Conformity is a “change in behavior or belief toward a group as a result of real or imagined group pressure,”² wrote Charles and Sara Kiesler (1969). While it is helpful to know what conformity is and how it occurs, it is important to know why it occurs, why we conform. David P. Crutchfield (1955) stated that when confronted with conformity, an individual can choose to conform, individuate, or anti-conform. The first option, of course, means doing whatever the group is doing, joining in; the second allows the individual to be himself, to do whatever he wants, regardless of the group’s desires; the third and final option is dissent, an act of rebellion, where the individual does the opposite of what the group does. Interestingly, this can be a paradox: are anti-conformists being true individuals, or are they simply conforming to non-conforming? A triangle is used to represent the three choices, with independence at a different point, as it is on a different plane than the others. Richard H. Willis (1965), on the other hand, thought there were four choices: independence, variability, conformity, and anti-conformity. Using a screen-shot-2016-12-10-at-9-28-40-pmdiamond, Willis suggested measuring an individual’s decisions by moving along the axis, vertically and horizontally, accordingly. Now that we have a solid layout of how we may choose what to do, the question of why we may decide to join a group still remains. Once again there are three core ideas: attractiveness, competence, and status. When speaking of attractiveness, psychologists refer not to the physical attraction we desire but to the power of something to attract, namely the group in question. A group’s attractiveness can be calculated by how cohesive it is, how united its members are, how it functions as a team. Obviously a unanimous vote correlates to a stronger attractiveness, as in Sherif’s autokinetic experiment, when participants would go with the collective answer. In Asch’s experiment, if six of the confederates gave a wrong answer and the last one gave a completely different one, then the subject would be more willing to give their own answer, the reason being that the group’s coherence was not as powerful. Thus, the bigger the group and the more cogent it is, the higher the probability of conforming. The second and third factors, competence and status, deal with how experienced a group or its members are and where they are placed, socially. Those with lower confidence are more likely to conform, for they rely on more intelligent, more skilled individuals whom they look up to as a leader. Usually a single person will be considered the leader by the rest of the group, a strong-willed person, one with experience, one with knowledge, one considered “higher” in ranking. It is easy to understand, evidently, why minorities are easily exploited, especially by demagogues, who will take up the guise of a leader, who will take advantage of the masses, moving them with their words, molding them–and the people almost always willingly listen to them, so they conform. One needs not look farther than Hitler or Stalin, who used their enticing, volatile propaganda to convince an entire people to conform, to not ask questions, to listen to the majority opinion. Occasionally the leader will be put under pressure, inasmuch as they are forced to make all the decisions. With the people’s faith, it is incumbent upon the leader to do the right thing, and everyone will follow. Conformists seek approval; they seek acceptance. Adolescents are predisposed toward conformity, since it is at that time that they begin to find who they are they are, so they seek identity in others. Teenagers will go out of their ways to be someone they are not so as to elicit their approval, to feel like “one of the cool kids.”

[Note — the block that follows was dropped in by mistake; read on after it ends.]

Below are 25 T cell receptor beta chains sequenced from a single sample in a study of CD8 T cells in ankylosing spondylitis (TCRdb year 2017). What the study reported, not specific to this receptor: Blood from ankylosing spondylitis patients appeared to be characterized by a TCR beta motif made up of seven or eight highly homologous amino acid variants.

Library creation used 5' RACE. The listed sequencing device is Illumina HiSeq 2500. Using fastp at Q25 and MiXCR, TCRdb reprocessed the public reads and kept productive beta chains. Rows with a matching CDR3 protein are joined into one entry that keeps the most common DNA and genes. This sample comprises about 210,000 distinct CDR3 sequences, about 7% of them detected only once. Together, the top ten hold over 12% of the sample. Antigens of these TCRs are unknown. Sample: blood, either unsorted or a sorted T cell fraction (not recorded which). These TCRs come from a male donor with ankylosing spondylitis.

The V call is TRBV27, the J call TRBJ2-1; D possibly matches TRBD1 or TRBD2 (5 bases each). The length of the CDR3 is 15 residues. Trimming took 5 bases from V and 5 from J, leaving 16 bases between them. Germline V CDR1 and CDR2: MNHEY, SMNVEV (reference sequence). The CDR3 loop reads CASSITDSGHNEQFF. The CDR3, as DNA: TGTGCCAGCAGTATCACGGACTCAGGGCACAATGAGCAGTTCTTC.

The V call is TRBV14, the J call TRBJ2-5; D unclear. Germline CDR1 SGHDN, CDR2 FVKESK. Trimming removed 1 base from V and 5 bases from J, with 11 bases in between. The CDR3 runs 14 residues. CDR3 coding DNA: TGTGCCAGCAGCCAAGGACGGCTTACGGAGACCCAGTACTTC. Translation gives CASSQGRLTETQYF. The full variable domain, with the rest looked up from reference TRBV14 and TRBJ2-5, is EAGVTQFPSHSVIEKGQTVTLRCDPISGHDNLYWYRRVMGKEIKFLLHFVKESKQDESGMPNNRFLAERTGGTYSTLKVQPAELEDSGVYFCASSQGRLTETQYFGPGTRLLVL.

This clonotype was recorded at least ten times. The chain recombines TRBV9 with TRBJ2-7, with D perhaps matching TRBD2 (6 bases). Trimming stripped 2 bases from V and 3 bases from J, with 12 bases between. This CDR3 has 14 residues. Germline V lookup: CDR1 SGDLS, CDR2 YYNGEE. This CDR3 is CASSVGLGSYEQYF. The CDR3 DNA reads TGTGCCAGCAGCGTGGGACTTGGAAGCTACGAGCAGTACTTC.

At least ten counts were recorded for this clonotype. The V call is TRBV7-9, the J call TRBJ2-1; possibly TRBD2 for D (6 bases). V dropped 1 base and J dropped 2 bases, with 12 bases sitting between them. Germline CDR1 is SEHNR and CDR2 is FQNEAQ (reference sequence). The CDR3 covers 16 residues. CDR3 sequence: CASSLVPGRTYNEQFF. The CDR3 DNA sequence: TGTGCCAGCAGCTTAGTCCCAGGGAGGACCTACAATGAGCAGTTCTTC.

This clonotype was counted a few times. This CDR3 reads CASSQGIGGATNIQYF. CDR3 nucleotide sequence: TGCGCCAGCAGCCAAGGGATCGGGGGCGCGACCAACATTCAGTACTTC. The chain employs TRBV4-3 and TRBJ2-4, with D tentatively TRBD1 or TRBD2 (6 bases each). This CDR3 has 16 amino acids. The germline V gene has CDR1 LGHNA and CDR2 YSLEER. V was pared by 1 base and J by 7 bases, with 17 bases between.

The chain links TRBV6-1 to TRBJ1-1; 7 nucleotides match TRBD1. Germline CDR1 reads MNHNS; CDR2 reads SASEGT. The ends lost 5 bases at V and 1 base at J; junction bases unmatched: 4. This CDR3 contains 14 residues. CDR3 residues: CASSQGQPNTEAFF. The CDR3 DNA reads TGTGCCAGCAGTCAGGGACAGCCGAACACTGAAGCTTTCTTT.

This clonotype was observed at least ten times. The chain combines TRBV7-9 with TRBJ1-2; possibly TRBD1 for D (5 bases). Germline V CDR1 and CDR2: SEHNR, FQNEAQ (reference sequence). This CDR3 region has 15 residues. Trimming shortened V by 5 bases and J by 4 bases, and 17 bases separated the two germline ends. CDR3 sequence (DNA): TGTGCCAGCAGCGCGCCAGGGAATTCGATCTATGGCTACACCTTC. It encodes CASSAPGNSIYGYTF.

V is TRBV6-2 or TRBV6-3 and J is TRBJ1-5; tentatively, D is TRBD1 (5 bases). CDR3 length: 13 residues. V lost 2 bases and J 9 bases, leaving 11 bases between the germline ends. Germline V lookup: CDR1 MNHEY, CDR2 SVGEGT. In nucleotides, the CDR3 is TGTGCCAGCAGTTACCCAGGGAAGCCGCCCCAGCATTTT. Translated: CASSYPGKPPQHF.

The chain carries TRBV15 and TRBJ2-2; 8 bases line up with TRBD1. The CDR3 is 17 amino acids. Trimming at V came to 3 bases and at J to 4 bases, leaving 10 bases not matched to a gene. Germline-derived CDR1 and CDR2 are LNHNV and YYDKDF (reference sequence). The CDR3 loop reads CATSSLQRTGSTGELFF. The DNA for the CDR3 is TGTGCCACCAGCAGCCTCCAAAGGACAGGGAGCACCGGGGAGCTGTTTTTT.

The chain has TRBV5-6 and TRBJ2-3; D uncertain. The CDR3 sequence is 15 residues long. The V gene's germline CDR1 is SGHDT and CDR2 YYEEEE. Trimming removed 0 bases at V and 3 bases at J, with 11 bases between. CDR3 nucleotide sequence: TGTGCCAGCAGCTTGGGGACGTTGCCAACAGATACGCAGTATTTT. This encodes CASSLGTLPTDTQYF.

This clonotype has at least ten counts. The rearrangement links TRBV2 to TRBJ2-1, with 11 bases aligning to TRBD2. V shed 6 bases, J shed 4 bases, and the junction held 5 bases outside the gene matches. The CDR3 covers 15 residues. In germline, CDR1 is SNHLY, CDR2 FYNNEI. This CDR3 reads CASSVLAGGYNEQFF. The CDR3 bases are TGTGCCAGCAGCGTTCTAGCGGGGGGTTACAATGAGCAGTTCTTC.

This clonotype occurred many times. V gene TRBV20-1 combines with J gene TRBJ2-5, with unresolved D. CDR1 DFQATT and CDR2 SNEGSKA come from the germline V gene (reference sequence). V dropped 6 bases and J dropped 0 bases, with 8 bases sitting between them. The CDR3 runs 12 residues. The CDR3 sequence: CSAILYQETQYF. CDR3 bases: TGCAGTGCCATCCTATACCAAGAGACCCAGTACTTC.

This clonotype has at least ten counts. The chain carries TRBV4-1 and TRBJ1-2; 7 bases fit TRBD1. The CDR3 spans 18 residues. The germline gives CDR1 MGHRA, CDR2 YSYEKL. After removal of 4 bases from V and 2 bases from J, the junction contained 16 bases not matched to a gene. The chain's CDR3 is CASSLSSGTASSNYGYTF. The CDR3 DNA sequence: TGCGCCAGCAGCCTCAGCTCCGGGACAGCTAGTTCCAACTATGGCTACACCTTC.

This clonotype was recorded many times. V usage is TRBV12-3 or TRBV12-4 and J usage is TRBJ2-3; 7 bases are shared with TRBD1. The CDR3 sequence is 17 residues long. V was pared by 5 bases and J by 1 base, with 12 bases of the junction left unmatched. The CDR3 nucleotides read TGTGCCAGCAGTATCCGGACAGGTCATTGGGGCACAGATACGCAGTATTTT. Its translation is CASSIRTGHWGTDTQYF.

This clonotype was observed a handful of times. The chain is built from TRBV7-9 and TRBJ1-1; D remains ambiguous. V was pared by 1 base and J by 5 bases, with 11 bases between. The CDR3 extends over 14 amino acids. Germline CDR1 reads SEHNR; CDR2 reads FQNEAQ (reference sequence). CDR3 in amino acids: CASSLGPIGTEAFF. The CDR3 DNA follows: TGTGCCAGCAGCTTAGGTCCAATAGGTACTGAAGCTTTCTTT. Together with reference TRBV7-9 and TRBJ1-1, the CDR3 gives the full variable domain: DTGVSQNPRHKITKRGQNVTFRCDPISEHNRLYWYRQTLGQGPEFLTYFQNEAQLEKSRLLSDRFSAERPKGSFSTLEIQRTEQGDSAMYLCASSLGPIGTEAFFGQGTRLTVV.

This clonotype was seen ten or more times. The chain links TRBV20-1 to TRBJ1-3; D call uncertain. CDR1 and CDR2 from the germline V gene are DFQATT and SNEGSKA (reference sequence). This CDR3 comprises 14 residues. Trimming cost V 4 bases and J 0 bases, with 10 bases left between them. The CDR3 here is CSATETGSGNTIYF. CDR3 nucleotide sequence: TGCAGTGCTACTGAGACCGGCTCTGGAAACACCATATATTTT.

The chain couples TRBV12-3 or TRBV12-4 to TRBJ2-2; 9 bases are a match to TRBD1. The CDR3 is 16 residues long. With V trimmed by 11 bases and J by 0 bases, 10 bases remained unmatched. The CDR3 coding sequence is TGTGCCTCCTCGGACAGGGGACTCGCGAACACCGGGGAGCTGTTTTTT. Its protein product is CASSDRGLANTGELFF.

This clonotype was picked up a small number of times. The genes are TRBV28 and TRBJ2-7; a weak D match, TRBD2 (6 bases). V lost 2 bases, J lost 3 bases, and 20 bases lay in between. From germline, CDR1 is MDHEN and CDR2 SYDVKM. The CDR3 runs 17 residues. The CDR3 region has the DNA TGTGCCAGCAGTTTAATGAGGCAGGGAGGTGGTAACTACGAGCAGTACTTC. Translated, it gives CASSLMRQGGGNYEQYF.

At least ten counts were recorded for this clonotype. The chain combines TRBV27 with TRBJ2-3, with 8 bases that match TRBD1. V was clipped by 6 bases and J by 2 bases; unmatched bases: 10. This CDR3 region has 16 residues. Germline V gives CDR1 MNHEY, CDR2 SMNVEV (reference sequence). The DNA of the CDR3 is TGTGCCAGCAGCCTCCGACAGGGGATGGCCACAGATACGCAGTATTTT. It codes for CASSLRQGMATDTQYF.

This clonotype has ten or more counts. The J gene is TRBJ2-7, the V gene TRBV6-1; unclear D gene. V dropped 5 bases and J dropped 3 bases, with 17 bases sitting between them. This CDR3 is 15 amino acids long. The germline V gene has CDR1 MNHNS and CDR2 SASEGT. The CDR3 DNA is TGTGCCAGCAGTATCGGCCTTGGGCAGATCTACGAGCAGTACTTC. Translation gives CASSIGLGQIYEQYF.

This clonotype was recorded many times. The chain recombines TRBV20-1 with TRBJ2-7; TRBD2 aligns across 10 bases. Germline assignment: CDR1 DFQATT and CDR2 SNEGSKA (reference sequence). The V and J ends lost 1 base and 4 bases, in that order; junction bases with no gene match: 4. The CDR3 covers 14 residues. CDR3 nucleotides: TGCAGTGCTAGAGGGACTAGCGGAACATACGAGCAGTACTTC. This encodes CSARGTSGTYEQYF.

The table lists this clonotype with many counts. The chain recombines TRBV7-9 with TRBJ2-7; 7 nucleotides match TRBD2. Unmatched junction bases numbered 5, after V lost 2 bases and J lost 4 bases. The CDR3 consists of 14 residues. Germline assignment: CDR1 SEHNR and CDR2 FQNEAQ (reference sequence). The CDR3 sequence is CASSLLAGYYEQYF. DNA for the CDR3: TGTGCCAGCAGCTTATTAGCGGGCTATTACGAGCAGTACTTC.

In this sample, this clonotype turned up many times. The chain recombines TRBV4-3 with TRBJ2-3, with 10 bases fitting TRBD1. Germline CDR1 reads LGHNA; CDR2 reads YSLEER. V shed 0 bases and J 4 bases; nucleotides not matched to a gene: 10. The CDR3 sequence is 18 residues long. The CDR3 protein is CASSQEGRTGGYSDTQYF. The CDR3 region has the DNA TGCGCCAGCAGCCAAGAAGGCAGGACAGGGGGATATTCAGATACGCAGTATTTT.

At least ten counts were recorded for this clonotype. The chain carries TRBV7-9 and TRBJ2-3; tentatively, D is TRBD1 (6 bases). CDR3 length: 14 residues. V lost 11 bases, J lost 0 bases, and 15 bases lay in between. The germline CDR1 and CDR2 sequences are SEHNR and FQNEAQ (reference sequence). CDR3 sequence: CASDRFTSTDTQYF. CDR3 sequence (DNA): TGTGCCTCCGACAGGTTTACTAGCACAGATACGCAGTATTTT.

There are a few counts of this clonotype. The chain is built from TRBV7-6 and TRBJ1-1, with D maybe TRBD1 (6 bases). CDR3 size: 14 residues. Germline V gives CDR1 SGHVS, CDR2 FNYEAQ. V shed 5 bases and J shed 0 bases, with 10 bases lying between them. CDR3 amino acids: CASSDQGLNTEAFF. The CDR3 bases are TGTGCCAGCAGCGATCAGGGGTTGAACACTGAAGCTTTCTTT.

In conclusion, conformity is natural, an inherent tendency at birth, a need to feel belonging, to feel like a part of something greater than oneself, to be a community. Not a day goes by that we must choose to conform, to be independent, or to anti-conform. Every day bears a new choice, a new opportunity to choose whom you will follow, whom you will lead, whom you will become. The bottom line is, you have to conform in one way or another, but just how much you conform is up to you.

 

 


¹Pickren, The Psychology Book, p. 320
²Tedeschi, Social Psychology, p. 547

 

For further reading:  1001 Ideas That Changed the Way We Think by Robert Arp (2013)
The Psychology Book by Catherine Collin (2012)
The Psychology Book
by Wade Pickren (2014)

Social Psychology by James Tedeschi (1976)

 

 

Believe it or Not: Credere

We have a lot of credence when it comes to English, as we put a lot of our trust into the language. It truly is incredible just how expansive its roots go, so much so that you have to give credit to those who helped create it: the Romans. Many of our words that have to do with trust and belief come from the Latin root credere. Here are a few examples of its uses in everyday language:

 

Accredit- To attribute to (ac- = to, -credere- = trust)
Creditable- Praiseworthy (-credere- = trust, –able = able to)
Credulous- Gullible (-credere- = believe, –ulous = habitual)